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Why do people homeschool? - Page 6

post #101 of 253
Quote:
Originally Posted by sha_lyn View Post
I was a few yrs older than you, but other than that I could have written your post word for word. I gave up in 9th grade when I realized that we were only being fed the facts so we could pass the tests.
Yeah, I don't understand what is so great about being able to REMEMBER things for 24 hours. My mom actually pays my nephew when he gets a good grade on a spelling test.
: (He actually always gets good grades in spelling, he is like me & it comes naturally to him- he is not even nine yet & he has read all of the Harry Potter books!) I just don't think it is right to pay him. She doesn't pay Joe for any of the amazing things he does EVERY day- because they don't come to her with a TEACHER'S official red pen grade on it, ya know??

Quote:
Originally Posted by thismama View Post
I saw this in Walmart the other day:

Quote:
Dear Wal*Mart:

Thank you for the gloves and garbage bags you gave us to help with our clean up on Earth Day.

Love,

Lord Richards Grade 1 Class
[insert every child's first name and last initial here]



BS indoctrination like that is a BIG part of why I plan to homeschool.
I have seen those all over the place. The best ones are the ones where the TEACHER misspelled something! (Yes, I am petty, thanks!)
post #102 of 253
We are too busy for school.
post #103 of 253
We unschool for so many reasons! Yes the major reason is: school sucks!

And seriously, I cringe at the idea that I need an expert of any sort to help me in my day to day life. I guess I am more of DIY type. I feel the same way about health care, to a lesser extent. I don't run to the doctor everytime I get a stuffy nose, I don't feel the need to consult a "teacher" every time my son has a question.
Even though I quit college and have no degree, I feel more than qualified to encourage my children along on their life's journey. I read a lot. I think a lot. I am independent. I expect that my children will be the same because they will not go through the collosial waste of time that is called "education".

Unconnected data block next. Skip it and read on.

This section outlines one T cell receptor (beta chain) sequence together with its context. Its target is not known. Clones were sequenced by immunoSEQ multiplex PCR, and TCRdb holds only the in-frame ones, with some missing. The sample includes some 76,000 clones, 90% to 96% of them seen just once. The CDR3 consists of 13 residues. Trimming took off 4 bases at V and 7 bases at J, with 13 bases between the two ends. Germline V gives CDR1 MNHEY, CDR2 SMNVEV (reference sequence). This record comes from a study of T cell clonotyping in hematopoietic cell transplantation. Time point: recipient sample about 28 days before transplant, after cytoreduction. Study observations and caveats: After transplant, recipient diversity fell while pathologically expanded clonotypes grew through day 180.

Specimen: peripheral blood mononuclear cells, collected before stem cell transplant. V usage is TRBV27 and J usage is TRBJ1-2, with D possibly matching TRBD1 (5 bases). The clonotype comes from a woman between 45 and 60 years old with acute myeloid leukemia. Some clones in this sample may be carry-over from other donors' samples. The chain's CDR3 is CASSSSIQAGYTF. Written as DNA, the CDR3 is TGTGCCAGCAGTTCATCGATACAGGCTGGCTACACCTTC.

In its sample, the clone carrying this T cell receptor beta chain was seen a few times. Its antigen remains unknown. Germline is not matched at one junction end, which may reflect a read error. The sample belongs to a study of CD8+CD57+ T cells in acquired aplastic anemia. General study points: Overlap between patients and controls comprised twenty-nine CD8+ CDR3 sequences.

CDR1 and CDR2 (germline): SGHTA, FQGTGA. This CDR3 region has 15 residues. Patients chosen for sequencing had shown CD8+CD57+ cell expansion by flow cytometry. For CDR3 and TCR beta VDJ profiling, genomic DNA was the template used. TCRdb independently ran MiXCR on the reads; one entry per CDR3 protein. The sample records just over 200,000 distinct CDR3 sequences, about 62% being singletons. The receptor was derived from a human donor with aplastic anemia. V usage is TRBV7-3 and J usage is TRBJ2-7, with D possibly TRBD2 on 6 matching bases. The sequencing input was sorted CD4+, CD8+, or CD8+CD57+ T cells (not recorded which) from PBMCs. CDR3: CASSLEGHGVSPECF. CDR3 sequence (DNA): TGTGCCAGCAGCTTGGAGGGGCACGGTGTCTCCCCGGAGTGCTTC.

post #104 of 253
Having a NT (nurotypical or 'normal') Ds, a SN (special needs, currently Dx'd with SID and possibly ASD waiting for the jurry to deside on that one so to speak) Dd1 and a so far NT Dd2, here is the short and sweet version of why we choose to homeschool.

Ds is very active and adding to that the fact that he knows how to schedual his own time (even though he can't really read a clock yet) would be labled ADHD by the schools here. Ds is not ADHD and as the schools here have a nasty tendancy to force parents to drug up the kids who don't fit in I refuse to put Ds in that position. He has a good enough grasp on how he learns best and has done an amazing job keeping me in the know. As such on his request we will be getting him a curriculum this fall. We are going to spend our time between now and Dd's birthday feeling out just where he places in certain subjects and then tailoring the books to his needs and desires.

Dd1 as I have said is SN, the schools here have decided that Dd1 is perfectly "normal" and that her current Dx in a load of *fill in the blank*. Trust me that didn't fly well with me and Dh, let alone the grandparents.

Dd2 is following in Ds's footsteps so far.

As such with my three kids and the fact that Dh and I were homeschooled we choose to homeschool as it is the best choice for our family. We don't bat an eyelash about those who choose to send their children to public or private schools, that is what they feel is best for their families.